Hyperventilation works because the urge to breathe comes from rising carbon dioxide in your body, not from low oxygen. The three on four breaths drop your body carbon dioxide levels below normal, so when you hold your breath it takes longer for the levels to rise high enough m trigger breathing.

If you've never tried it, you may be amazed how Well hyperventilation works - but it's important that you limit it to only three or four breaths. Excessive hyperventilation – more than three or four breaths - can be dangerous because you can lower your carbon dioxide levels so far that your body runs out of oxygen before you get the urge to breathe. This would lead to sudden unconsciousness - with –out warning - and drowning. Don't hyperventilate excessively.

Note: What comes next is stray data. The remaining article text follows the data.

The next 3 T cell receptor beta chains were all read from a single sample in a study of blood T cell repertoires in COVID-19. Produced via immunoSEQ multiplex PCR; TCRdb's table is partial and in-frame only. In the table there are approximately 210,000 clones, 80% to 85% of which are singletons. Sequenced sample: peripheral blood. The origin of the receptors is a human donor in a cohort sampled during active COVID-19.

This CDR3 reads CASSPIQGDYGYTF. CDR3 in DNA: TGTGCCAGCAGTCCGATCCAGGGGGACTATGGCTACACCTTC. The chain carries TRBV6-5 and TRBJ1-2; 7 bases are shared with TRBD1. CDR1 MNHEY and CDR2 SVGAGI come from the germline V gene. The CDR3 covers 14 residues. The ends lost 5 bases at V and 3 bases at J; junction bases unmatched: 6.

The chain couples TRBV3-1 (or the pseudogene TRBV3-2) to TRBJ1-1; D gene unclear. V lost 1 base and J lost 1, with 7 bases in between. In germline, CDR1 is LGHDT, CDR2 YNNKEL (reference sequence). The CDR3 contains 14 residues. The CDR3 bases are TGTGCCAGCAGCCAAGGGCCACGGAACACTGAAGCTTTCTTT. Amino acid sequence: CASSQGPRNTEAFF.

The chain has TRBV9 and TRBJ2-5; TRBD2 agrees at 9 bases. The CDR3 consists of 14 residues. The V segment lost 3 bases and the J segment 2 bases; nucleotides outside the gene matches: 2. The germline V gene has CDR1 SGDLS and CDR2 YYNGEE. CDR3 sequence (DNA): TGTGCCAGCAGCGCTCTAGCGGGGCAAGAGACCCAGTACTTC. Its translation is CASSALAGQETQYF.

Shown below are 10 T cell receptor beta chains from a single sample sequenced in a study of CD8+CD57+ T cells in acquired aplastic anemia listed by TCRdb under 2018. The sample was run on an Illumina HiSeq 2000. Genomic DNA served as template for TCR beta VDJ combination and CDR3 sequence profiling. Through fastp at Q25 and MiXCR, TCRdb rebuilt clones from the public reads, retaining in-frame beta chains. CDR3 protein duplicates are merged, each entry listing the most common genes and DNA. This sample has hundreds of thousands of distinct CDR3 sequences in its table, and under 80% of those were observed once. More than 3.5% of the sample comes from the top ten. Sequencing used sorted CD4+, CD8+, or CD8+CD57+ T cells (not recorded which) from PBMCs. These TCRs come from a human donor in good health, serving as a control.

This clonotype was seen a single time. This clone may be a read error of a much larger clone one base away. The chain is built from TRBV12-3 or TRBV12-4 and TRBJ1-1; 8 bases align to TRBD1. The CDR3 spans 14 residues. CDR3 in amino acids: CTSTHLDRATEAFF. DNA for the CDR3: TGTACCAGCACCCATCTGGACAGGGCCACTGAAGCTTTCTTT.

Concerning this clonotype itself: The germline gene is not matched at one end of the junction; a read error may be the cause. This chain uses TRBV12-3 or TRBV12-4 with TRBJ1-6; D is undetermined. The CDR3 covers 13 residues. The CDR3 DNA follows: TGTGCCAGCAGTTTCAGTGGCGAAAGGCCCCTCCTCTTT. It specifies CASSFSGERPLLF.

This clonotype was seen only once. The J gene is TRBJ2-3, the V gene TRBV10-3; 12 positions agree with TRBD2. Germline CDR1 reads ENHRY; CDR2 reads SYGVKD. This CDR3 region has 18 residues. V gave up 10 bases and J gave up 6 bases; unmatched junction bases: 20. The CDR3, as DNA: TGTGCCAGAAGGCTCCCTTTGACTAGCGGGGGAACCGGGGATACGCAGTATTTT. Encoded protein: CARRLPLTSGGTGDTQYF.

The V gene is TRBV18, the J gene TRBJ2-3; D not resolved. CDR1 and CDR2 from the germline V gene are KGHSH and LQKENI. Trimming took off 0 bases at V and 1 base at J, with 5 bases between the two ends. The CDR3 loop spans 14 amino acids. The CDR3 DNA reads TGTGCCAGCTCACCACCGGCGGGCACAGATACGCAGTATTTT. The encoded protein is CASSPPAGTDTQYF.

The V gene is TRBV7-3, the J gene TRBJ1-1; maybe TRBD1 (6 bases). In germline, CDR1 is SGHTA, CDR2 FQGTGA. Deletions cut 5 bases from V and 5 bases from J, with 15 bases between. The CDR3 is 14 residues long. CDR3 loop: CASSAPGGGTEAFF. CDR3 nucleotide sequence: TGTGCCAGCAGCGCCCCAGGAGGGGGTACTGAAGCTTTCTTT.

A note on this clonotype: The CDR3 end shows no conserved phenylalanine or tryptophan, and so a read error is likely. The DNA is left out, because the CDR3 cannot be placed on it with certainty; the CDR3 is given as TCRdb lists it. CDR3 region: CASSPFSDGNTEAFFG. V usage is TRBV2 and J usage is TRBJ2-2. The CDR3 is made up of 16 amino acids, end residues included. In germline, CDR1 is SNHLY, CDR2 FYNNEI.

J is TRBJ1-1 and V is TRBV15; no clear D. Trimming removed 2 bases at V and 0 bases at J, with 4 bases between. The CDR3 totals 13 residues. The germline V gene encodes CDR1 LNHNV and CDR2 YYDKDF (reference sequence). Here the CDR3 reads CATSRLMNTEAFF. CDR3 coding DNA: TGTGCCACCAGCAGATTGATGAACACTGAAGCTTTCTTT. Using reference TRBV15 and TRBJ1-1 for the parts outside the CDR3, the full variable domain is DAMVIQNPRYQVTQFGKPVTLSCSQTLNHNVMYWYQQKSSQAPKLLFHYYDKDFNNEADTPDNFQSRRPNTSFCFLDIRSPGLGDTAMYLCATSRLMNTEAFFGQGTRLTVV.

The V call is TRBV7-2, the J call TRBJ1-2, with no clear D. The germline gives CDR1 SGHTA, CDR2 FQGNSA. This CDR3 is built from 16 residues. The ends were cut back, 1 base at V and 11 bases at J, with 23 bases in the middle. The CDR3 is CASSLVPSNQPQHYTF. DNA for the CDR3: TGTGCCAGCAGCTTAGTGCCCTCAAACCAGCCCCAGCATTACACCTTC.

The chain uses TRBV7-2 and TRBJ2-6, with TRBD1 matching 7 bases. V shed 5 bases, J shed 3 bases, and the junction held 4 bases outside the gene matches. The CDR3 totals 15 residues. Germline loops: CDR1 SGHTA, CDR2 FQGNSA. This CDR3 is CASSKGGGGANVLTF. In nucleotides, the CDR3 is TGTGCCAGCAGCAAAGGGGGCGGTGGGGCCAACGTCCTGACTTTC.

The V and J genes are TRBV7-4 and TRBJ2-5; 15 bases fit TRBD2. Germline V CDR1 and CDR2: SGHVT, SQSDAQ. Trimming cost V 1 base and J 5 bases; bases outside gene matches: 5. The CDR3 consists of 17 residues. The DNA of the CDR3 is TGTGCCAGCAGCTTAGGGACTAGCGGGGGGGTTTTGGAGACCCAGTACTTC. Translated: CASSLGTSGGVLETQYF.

Besides limiting hyperventilation to three or four deep, rapid breaths, rest a minute or so between breath-hold dives so your body can restore its normal oxygen level. If you feel fatigued, dizzy or light-headed, stop diving down. Float, relax and rest.

You may be familiar with unintentional hyperventilation, which results from anxiety or -tress, and causes someone to breathe rapidly Old shallowly. This leads to respiratory difficulty, and contributes to the overexertion and air starvation problems you learned about earlier. By using proper diving techniques, you'll normally avoid this, but if you find yourself reacting to stress and anxiety with rapid, shallow breathing, force yourself to stop, breathe slowly and relax.